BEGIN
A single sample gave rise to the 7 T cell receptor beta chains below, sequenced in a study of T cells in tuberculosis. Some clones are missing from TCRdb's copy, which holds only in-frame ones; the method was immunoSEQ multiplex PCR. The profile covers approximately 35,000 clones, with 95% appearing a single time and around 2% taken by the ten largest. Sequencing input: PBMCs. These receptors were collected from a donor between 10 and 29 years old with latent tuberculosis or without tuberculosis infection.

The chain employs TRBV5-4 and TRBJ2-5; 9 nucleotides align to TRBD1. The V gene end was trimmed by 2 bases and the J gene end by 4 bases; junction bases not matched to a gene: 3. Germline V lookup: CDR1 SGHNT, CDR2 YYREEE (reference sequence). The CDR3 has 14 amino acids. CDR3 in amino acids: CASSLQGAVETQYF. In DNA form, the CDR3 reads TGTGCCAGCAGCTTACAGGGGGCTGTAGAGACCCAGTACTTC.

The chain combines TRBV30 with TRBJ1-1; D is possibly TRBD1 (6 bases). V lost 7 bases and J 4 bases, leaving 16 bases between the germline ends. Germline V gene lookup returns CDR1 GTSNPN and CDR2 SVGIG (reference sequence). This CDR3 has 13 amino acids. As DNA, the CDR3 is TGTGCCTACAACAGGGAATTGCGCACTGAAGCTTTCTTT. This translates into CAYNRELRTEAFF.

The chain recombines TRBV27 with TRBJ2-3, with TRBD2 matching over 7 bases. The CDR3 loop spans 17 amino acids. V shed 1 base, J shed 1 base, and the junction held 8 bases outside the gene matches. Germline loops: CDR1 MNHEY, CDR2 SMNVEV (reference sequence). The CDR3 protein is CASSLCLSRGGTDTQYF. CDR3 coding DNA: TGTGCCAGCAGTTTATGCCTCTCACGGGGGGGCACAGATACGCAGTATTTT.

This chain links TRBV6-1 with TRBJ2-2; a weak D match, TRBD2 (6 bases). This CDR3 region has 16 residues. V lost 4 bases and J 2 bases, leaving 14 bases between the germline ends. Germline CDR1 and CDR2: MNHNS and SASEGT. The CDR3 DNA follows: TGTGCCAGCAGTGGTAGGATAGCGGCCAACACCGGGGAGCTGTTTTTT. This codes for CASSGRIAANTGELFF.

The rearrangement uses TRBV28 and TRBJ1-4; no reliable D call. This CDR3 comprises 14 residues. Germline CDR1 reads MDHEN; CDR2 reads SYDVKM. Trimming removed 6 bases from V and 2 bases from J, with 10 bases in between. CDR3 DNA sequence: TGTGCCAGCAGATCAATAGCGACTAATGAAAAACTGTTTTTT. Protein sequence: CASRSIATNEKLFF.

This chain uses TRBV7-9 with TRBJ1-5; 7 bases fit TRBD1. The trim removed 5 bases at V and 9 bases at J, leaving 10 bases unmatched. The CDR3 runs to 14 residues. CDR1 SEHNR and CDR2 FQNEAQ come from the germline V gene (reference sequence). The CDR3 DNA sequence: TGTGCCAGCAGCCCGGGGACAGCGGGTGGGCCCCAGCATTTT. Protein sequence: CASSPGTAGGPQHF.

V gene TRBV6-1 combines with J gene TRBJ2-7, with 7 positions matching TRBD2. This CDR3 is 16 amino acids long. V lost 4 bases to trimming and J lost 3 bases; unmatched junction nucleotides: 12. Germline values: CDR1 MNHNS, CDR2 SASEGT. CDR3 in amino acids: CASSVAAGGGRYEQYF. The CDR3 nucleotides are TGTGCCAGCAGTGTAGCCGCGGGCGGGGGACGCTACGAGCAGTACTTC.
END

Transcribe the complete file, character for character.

A single sample gave rise to the 7 T cell receptor beta chains below, sequenced in a study of T cells in tuberculosis. Some clones are missing from TCRdb's copy, which holds only in-frame ones; the method was immunoSEQ multiplex PCR. The profile covers approximately 35,000 clones, with 95% appearing a single time and around 2% taken by the ten largest. Sequencing input: PBMCs. These receptors were collected from a donor between 10 and 29 years old with latent tuberculosis or without tuberculosis infection.

The chain employs TRBV5-4 and TRBJ2-5; 9 nucleotides align to TRBD1. The V gene end was trimmed by 2 bases and the J gene end by 4 bases; junction bases not matched to a gene: 3. Germline V lookup: CDR1 SGHNT, CDR2 YYREEE (reference sequence). The CDR3 has 14 amino acids. CDR3 in amino acids: CASSLQGAVETQYF. In DNA form, the CDR3 reads TGTGCCAGCAGCTTACAGGGGGCTGTAGAGACCCAGTACTTC.

The chain combines TRBV30 with TRBJ1-1; D is possibly TRBD1 (6 bases). V lost 7 bases and J 4 bases, leaving 16 bases between the germline ends. Germline V gene lookup returns CDR1 GTSNPN and CDR2 SVGIG (reference sequence). This CDR3 has 13 amino acids. As DNA, the CDR3 is TGTGCCTACAACAGGGAATTGCGCACTGAAGCTTTCTTT. This translates into CAYNRELRTEAFF.

The chain recombines TRBV27 with TRBJ2-3, with TRBD2 matching over 7 bases. The CDR3 loop spans 17 amino acids. V shed 1 base, J shed 1 base, and the junction held 8 bases outside the gene matches. Germline loops: CDR1 MNHEY, CDR2 SMNVEV (reference sequence). The CDR3 protein is CASSLCLSRGGTDTQYF. CDR3 coding DNA: TGTGCCAGCAGTTTATGCCTCTCACGGGGGGGCACAGATACGCAGTATTTT.

This chain links TRBV6-1 with TRBJ2-2; a weak D match, TRBD2 (6 bases). This CDR3 region has 16 residues. V lost 4 bases and J 2 bases, leaving 14 bases between the germline ends. Germline CDR1 and CDR2: MNHNS and SASEGT. The CDR3 DNA follows: TGTGCCAGCAGTGGTAGGATAGCGGCCAACACCGGGGAGCTGTTTTTT. This codes for CASSGRIAANTGELFF.

The rearrangement uses TRBV28 and TRBJ1-4; no reliable D call. This CDR3 comprises 14 residues. Germline CDR1 reads MDHEN; CDR2 reads SYDVKM. Trimming removed 6 bases from V and 2 bases from J, with 10 bases in between. CDR3 DNA sequence: TGTGCCAGCAGATCAATAGCGACTAATGAAAAACTGTTTTTT. Protein sequence: CASRSIATNEKLFF.

This chain uses TRBV7-9 with TRBJ1-5; 7 bases fit TRBD1. The trim removed 5 bases at V and 9 bases at J, leaving 10 bases unmatched. The CDR3 runs to 14 residues. CDR1 SEHNR and CDR2 FQNEAQ come from the germline V gene (reference sequence). The CDR3 DNA sequence: TGTGCCAGCAGCCCGGGGACAGCGGGTGGGCCCCAGCATTTT. Protein sequence: CASSPGTAGGPQHF.

V gene TRBV6-1 combines with J gene TRBJ2-7, with 7 positions matching TRBD2. This CDR3 is 16 amino acids long. V lost 4 bases to trimming and J lost 3 bases; unmatched junction nucleotides: 12. Germline values: CDR1 MNHNS, CDR2 SASEGT. CDR3 in amino acids: CASSVAAGGGRYEQYF. The CDR3 nucleotides are TGTGCCAGCAGTGTAGCCGCGGGCGGGGGACGCTACGAGCAGTACTTC.